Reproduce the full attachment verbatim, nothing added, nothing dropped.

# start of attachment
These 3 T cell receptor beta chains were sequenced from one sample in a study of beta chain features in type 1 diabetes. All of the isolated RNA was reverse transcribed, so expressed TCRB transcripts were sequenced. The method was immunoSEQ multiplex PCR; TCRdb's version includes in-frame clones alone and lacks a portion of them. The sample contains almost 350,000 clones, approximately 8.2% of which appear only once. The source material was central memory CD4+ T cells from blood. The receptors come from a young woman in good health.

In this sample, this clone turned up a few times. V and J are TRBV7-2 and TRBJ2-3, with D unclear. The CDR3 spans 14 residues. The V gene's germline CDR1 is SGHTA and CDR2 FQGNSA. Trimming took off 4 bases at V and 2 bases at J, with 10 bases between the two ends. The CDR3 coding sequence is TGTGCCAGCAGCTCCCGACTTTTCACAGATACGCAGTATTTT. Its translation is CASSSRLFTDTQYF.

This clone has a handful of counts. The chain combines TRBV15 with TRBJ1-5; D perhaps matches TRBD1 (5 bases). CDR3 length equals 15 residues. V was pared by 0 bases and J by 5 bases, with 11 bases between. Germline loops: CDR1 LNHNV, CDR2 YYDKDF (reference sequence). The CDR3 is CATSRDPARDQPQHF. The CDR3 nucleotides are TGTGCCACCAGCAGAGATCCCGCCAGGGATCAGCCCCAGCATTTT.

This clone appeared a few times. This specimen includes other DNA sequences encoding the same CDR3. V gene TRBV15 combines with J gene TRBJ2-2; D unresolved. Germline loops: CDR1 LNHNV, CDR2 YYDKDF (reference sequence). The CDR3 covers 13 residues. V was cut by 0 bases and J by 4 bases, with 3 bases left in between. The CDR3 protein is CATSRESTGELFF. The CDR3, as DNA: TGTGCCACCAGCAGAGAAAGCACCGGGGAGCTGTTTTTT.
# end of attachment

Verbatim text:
These 3 T cell receptor beta chains were sequenced from one sample in a study of beta chain features in type 1 diabetes. All of the isolated RNA was reverse transcribed, so expressed TCRB transcripts were sequenced. The method was immunoSEQ multiplex PCR; TCRdb's version includes in-frame clones alone and lacks a portion of them. The sample contains almost 350,000 clones, approximately 8.2% of which appear only once. The source material was central memory CD4+ T cells from blood. The receptors come from a young woman in good health.

In this sample, this clone turned up a few times. V and J are TRBV7-2 and TRBJ2-3, with D unclear. The CDR3 spans 14 residues. The V gene's germline CDR1 is SGHTA and CDR2 FQGNSA. Trimming took off 4 bases at V and 2 bases at J, with 10 bases between the two ends. The CDR3 coding sequence is TGTGCCAGCAGCTCCCGACTTTTCACAGATACGCAGTATTTT. Its translation is CASSSRLFTDTQYF.

This clone has a handful of counts. The chain combines TRBV15 with TRBJ1-5; D perhaps matches TRBD1 (5 bases). CDR3 length equals 15 residues. V was pared by 0 bases and J by 5 bases, with 11 bases between. Germline loops: CDR1 LNHNV, CDR2 YYDKDF (reference sequence). The CDR3 is CATSRDPARDQPQHF. The CDR3 nucleotides are TGTGCCACCAGCAGAGATCCCGCCAGGGATCAGCCCCAGCATTTT.

This clone appeared a few times. This specimen includes other DNA sequences encoding the same CDR3. V gene TRBV15 combines with J gene TRBJ2-2; D unresolved. Germline loops: CDR1 LNHNV, CDR2 YYDKDF (reference sequence). The CDR3 covers 13 residues. V was cut by 0 bases and J by 4 bases, with 3 bases left in between. The CDR3 protein is CATSRESTGELFF. The CDR3, as DNA: TGTGCCACCAGCAGAGAAAGCACCGGGGAGCTGTTTTTT.